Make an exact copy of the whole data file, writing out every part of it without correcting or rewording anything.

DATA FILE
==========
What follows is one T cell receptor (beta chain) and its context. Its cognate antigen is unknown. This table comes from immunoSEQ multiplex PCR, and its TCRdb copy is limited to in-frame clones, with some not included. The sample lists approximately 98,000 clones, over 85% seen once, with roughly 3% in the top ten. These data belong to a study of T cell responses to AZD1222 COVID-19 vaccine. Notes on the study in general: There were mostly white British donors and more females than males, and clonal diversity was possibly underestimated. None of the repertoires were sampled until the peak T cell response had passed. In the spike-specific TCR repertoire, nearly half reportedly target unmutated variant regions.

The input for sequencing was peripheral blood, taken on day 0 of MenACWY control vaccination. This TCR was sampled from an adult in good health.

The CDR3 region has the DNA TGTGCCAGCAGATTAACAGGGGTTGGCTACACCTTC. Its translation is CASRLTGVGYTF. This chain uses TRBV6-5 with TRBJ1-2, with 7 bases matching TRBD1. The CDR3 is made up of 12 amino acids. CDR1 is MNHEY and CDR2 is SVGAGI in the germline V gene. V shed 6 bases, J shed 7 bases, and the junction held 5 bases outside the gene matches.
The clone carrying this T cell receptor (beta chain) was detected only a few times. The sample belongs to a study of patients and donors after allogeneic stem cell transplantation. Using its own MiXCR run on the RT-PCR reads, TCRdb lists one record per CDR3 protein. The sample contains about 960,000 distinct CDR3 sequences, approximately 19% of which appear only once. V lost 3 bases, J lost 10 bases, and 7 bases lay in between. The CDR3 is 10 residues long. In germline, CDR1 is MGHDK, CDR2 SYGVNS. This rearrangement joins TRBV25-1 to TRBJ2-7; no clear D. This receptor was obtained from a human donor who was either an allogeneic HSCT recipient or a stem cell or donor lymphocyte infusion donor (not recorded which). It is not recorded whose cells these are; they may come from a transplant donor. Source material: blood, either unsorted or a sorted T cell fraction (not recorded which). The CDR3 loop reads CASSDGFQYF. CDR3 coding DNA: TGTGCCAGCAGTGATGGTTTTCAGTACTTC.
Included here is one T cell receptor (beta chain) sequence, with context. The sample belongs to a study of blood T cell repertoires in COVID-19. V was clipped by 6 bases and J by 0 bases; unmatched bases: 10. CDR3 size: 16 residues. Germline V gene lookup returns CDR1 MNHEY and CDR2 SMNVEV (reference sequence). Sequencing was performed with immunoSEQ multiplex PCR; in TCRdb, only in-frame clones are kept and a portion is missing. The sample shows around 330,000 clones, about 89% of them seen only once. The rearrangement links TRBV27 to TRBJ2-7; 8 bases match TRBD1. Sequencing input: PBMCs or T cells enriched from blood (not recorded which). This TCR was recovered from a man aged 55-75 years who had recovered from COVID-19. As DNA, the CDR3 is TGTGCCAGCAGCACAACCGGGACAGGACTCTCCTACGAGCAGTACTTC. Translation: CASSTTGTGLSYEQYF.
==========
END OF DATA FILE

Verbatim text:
What follows is one T cell receptor (beta chain) and its context. Its cognate antigen is unknown. This table comes from immunoSEQ multiplex PCR, and its TCRdb copy is limited to in-frame clones, with some not included. The sample lists approximately 98,000 clones, over 85% seen once, with roughly 3% in the top ten. These data belong to a study of T cell responses to AZD1222 COVID-19 vaccine. Notes on the study in general: There were mostly white British donors and more females than males, and clonal diversity was possibly underestimated. None of the repertoires were sampled until the peak T cell response had passed. In the spike-specific TCR repertoire, nearly half reportedly target unmutated variant regions.

The input for sequencing was peripheral blood, taken on day 0 of MenACWY control vaccination. This TCR was sampled from an adult in good health.

The CDR3 region has the DNA TGTGCCAGCAGATTAACAGGGGTTGGCTACACCTTC. Its translation is CASRLTGVGYTF. This chain uses TRBV6-5 with TRBJ1-2, with 7 bases matching TRBD1. The CDR3 is made up of 12 amino acids. CDR1 is MNHEY and CDR2 is SVGAGI in the germline V gene. V shed 6 bases, J shed 7 bases, and the junction held 5 bases outside the gene matches.
The clone carrying this T cell receptor (beta chain) was detected only a few times. The sample belongs to a study of patients and donors after allogeneic stem cell transplantation. Using its own MiXCR run on the RT-PCR reads, TCRdb lists one record per CDR3 protein. The sample contains about 960,000 distinct CDR3 sequences, approximately 19% of which appear only once. V lost 3 bases, J lost 10 bases, and 7 bases lay in between. The CDR3 is 10 residues long. In germline, CDR1 is MGHDK, CDR2 SYGVNS. This rearrangement joins TRBV25-1 to TRBJ2-7; no clear D. This receptor was obtained from a human donor who was either an allogeneic HSCT recipient or a stem cell or donor lymphocyte infusion donor (not recorded which). It is not recorded whose cells these are; they may come from a transplant donor. Source material: blood, either unsorted or a sorted T cell fraction (not recorded which). The CDR3 loop reads CASSDGFQYF. CDR3 coding DNA: TGTGCCAGCAGTGATGGTTTTCAGTACTTC.
Included here is one T cell receptor (beta chain) sequence, with context. The sample belongs to a study of blood T cell repertoires in COVID-19. V was clipped by 6 bases and J by 0 bases; unmatched bases: 10. CDR3 size: 16 residues. Germline V gene lookup returns CDR1 MNHEY and CDR2 SMNVEV (reference sequence). Sequencing was performed with immunoSEQ multiplex PCR; in TCRdb, only in-frame clones are kept and a portion is missing. The sample shows around 330,000 clones, about 89% of them seen only once. The rearrangement links TRBV27 to TRBJ2-7; 8 bases match TRBD1. Sequencing input: PBMCs or T cells enriched from blood (not recorded which). This TCR was recovered from a man aged 55-75 years who had recovered from COVID-19. As DNA, the CDR3 is TGTGCCAGCAGCACAACCGGGACAGGACTCTCCTACGAGCAGTACTTC. Translation: CASSTTGTGLSYEQYF.